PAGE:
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The good, the bad and the ugly of digital advertising

First, let’s first look at the bad ...

November 2015

The Bad: fragmentation

Beyond the typically noted industry concerns (e.g. fraud, viewabilty, privacy, ad blocking, etc.) there is a more fundamental issue at stake: fragmentation. By our count, there are over 2,500 companies on the various LUMAscapes. 2,500! That’s an astounding number of companies competing for customer engagement; competing for capital, and ultimately competing for strategic exits.

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The Ugly: supply/demand imbalance

There are 2,500 potential target companies, but only about 200 strategic buyers and, like a game of musical chairs, there won’t be room for all when the music stops. Additionally, in our view, the supply/demand imbalance is even worse that it may look. In our internal coverage prioritization at LUMA we focus our time/efforts on the 50 most active strategic buyers. On the supply side, we counted only 150 companies of the 2,500 that we think have a realistic chance of achieving an exit of over $100 million. Our conclusion is that there will be blood as we realise what could be over a 90% failure rate.

The Good: secular growth, improving business models, growing pool of buyers

Secular growth - the trend is our friend. The market for technology applications that help the optimisation of marketing spend has never been better. Consumer attention is increasingly focused on digital channels and the digital Ad market is growing at over a 35% compounded rate (2012-2016) as spend continues to shift to digital. Non search digital is growing at over 50% while automated, or programmatic, buying is growing at well over 100%.

solutions button on a keyboardImproving business models. Rapid adoption of these programmatic solutions - both work flow and monetisation automation - have brought both operating leverage and predictability to what was long considered a discretionary spend category. This trend is driving business models from media towards SaaS software with a resulting bump to valuation. It is both these more technology oriented business models and the size of the total addressable market that is attracting strategic buyers.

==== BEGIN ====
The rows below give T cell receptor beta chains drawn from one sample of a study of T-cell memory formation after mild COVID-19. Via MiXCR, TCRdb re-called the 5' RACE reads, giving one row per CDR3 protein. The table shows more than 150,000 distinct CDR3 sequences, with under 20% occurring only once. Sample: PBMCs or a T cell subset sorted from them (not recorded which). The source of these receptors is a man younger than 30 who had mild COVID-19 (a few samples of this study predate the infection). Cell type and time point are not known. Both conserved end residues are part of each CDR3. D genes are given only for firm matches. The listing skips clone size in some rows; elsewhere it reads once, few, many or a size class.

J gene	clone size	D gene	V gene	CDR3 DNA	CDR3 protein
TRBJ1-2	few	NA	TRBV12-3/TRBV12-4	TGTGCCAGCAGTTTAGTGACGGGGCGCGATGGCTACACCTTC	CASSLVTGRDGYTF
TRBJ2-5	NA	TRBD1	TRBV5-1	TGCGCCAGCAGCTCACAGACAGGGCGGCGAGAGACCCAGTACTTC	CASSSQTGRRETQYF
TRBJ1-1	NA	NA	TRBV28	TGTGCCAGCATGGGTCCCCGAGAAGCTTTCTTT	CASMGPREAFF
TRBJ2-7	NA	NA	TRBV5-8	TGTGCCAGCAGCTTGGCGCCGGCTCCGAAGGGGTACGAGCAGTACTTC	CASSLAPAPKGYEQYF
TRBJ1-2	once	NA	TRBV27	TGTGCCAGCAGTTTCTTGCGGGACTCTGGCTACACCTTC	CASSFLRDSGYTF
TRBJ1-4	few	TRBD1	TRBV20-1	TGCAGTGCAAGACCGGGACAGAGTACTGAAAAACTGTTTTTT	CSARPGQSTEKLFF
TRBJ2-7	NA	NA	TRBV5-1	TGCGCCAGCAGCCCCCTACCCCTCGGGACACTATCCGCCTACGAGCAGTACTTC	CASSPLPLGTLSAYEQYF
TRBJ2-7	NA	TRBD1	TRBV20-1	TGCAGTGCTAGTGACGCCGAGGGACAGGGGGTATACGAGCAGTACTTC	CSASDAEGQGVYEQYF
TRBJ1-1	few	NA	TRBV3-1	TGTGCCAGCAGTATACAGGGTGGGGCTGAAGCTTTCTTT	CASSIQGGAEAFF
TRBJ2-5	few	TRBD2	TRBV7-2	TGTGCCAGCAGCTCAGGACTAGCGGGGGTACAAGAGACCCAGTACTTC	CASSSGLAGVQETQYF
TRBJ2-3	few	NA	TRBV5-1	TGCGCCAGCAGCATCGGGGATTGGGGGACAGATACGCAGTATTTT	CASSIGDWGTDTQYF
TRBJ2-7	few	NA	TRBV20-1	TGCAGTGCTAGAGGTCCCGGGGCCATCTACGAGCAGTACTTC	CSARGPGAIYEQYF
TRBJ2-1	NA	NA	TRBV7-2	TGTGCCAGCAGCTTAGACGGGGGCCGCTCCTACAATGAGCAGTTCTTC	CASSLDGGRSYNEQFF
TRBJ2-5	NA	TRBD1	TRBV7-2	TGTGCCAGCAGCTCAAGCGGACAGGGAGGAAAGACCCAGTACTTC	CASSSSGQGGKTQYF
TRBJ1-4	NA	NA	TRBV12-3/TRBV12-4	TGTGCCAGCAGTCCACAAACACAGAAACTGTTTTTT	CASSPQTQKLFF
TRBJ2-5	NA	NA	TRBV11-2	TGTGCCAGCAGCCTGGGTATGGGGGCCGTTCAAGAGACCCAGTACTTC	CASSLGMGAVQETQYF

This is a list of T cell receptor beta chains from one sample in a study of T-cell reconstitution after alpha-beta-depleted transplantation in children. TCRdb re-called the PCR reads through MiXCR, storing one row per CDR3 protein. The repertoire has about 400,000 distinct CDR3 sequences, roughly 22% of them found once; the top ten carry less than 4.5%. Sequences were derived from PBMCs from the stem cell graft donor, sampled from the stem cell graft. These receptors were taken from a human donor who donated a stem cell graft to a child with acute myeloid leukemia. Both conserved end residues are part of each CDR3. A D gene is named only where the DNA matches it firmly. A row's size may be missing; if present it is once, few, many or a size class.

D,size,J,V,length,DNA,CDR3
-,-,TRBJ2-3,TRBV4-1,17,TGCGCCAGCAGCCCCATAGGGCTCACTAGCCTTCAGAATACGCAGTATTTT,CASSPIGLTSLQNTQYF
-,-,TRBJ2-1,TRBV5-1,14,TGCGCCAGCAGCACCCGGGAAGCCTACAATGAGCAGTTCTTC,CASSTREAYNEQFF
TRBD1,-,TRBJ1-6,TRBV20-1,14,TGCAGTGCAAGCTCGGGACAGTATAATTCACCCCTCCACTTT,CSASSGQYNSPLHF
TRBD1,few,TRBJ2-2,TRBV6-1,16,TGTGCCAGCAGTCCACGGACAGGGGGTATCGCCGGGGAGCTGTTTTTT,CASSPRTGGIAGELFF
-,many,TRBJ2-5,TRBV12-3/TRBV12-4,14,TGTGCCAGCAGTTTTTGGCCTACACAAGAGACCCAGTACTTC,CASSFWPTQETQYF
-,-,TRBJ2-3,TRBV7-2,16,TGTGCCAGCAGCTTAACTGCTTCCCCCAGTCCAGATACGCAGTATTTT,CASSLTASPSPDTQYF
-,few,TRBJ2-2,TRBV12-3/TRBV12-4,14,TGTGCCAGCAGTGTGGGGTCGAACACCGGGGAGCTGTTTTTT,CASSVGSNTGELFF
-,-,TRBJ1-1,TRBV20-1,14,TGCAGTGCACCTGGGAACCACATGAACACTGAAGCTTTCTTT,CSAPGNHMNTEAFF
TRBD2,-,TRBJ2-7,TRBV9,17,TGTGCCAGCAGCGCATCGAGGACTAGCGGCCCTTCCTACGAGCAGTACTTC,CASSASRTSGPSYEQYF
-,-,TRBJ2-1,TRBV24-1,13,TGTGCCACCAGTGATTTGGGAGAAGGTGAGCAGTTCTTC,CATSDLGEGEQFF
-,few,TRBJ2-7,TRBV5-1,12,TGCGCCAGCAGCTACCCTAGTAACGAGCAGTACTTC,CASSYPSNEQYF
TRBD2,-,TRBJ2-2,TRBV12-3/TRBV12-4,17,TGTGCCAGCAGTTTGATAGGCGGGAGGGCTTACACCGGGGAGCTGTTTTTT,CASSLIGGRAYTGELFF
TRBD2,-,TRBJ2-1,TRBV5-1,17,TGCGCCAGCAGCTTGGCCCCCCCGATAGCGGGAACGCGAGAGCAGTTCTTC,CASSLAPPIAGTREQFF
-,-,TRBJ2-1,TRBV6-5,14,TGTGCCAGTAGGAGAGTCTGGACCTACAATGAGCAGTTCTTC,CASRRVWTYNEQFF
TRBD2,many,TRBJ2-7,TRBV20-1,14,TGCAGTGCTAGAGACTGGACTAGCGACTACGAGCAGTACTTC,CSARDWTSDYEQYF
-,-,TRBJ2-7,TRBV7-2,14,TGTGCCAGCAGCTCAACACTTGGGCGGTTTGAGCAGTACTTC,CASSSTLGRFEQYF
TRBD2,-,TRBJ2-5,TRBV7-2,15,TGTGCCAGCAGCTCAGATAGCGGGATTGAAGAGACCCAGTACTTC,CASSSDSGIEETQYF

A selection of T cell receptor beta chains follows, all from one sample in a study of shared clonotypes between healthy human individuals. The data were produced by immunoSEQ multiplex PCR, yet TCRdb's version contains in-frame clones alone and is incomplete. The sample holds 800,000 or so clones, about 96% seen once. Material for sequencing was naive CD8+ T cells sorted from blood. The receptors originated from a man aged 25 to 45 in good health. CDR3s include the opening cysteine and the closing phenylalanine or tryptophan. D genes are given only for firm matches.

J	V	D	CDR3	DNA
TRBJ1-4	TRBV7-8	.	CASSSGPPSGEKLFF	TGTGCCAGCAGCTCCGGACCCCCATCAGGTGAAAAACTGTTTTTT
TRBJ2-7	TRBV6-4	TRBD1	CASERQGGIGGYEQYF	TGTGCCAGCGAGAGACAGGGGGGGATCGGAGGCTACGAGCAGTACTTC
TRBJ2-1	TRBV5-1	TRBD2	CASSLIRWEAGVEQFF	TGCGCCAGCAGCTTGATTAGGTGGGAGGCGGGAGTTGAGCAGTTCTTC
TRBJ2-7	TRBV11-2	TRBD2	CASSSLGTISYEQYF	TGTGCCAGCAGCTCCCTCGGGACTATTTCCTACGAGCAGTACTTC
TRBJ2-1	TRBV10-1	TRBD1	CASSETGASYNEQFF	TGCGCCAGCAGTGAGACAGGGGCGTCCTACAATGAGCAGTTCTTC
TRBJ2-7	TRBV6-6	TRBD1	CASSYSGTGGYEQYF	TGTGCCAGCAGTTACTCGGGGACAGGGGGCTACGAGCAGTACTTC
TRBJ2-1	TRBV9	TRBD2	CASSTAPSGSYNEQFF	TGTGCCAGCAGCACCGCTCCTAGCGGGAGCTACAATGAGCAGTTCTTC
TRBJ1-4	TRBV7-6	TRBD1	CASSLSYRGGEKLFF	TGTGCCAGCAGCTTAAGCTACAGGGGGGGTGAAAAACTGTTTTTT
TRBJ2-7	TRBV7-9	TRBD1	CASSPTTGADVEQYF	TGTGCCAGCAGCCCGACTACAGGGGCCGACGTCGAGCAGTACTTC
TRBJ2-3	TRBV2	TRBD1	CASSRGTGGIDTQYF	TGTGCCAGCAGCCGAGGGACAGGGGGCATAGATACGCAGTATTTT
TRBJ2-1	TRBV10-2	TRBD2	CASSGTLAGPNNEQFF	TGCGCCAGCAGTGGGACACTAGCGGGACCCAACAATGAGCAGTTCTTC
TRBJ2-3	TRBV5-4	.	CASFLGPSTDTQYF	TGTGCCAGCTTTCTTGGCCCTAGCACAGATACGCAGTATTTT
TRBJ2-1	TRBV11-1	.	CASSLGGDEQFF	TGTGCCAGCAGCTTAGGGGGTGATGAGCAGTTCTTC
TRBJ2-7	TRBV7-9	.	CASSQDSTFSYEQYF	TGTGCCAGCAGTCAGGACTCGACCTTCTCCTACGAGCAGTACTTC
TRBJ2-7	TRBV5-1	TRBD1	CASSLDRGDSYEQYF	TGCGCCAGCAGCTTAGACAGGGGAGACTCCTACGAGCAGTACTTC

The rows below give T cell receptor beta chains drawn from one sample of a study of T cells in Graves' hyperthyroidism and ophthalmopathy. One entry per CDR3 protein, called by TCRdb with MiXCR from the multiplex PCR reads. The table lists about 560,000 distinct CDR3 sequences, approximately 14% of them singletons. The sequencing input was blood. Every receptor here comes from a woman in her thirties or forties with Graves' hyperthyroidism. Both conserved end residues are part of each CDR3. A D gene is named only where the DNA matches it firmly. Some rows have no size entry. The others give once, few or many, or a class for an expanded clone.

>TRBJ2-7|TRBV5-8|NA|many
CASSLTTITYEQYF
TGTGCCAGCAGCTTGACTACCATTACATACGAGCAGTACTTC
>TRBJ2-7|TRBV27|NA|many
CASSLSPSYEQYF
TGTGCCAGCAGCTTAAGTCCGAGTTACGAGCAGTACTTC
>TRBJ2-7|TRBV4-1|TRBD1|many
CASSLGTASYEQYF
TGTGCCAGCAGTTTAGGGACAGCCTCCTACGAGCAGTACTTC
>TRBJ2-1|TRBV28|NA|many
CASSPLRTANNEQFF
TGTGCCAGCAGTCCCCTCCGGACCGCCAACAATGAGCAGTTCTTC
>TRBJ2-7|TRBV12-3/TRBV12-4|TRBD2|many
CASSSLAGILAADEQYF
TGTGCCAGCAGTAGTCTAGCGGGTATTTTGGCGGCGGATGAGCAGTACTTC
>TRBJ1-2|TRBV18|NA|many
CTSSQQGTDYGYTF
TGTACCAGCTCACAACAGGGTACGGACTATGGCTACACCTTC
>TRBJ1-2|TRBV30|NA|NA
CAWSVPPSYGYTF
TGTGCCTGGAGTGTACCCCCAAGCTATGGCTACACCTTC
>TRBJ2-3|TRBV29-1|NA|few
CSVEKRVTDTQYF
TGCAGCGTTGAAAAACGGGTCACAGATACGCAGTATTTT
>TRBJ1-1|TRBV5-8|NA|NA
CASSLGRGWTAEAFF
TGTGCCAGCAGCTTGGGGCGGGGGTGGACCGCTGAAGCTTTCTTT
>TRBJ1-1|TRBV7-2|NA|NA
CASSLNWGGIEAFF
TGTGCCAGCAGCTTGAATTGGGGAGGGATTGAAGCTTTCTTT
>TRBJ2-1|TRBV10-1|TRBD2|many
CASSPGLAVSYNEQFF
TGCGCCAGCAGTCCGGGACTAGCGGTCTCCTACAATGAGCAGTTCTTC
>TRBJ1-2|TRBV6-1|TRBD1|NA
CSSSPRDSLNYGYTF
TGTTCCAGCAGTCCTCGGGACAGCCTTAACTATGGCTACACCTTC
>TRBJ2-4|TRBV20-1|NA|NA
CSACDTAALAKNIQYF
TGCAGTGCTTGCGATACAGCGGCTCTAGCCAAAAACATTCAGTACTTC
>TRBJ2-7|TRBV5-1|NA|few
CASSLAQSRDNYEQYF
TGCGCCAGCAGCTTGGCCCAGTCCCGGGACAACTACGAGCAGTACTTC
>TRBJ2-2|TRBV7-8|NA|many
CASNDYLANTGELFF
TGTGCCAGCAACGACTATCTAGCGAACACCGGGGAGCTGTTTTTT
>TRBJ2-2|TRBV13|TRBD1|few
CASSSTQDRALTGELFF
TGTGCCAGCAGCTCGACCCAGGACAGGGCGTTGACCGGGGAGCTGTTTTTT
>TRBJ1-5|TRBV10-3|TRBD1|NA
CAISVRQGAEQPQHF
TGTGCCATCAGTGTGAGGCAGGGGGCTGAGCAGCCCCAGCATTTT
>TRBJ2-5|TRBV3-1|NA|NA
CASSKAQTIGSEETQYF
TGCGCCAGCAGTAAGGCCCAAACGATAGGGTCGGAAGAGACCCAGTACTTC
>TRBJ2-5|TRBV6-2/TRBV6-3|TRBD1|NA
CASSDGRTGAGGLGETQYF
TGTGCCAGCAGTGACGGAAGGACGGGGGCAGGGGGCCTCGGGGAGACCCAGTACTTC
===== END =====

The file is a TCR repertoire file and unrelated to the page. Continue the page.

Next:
Growing pool of buyers. What was once a small category of industry players had developed into a robust pool of strategic buyers – well capitalised companies from a variety of industries have a need for right-time application of applicable data. The companies that have best perfected these capabilities are in the AdTech and MarTech sectors. Well beyond the usual suspects, we are seeing growing interest from new entrants: including enterprise software, data, consumer internet, eCommerce, and Telco, to name a few. This is a phenomenon that is sure to create quality exit opportunities for differentiated startups.

In summary, the digital marketing sector looks poised for binary outcomes. The vast majority of startups will fail or capitulate, while a small minority of technology-centered players will reap the benefits of a growing market and robust strategic interest.

LUMA’s business of fashioning strategic matches (as opposed to running speculative sell-side processes) is perfectly poised for the latter, with the recently closed News Corp / Unruly transaction serving as a good example of this approach.

If you have any questions on this article please contact us.

About LUMA Partners

LUMA Partners provides strategic advice to companies at the intersection of media, marketing and technology. We are passionate about entrepreneurs, excited about the innovation taking place and thrive on disruption.

LUMA Partners takes a differentiated approach to investment banking. Our experience has taught us, the typical broad auction sell-side process simply doesn’t work for leading companies in the dynamic digital media industry. “Selling” a company results in adverse selection that can taint or sub-optimize the result for entrepreneurs and their investors.

Our approach is different.  We work “up-funnel” with decision-makers at the strategic buyers to provide objective advice regarding strategy and target selection – which we are able to do because of our deep market expertise and since we are not burdened with “inventory.” In other words, we help companies get bought. This approach results in more logical strategic matches that are a better outcome for all parties, and using this approach, LUMA recently partnered with Taylor Wessing in advising Unruly on its successful $176m sale to News Corporation.

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Mark Greenbaum

Mark Greenbaum is a seasoned M&A expert who has spent his entire career providing strategic advice to technology companies.

"The market for technology applications that help the optimization of marketing spend has never been better. "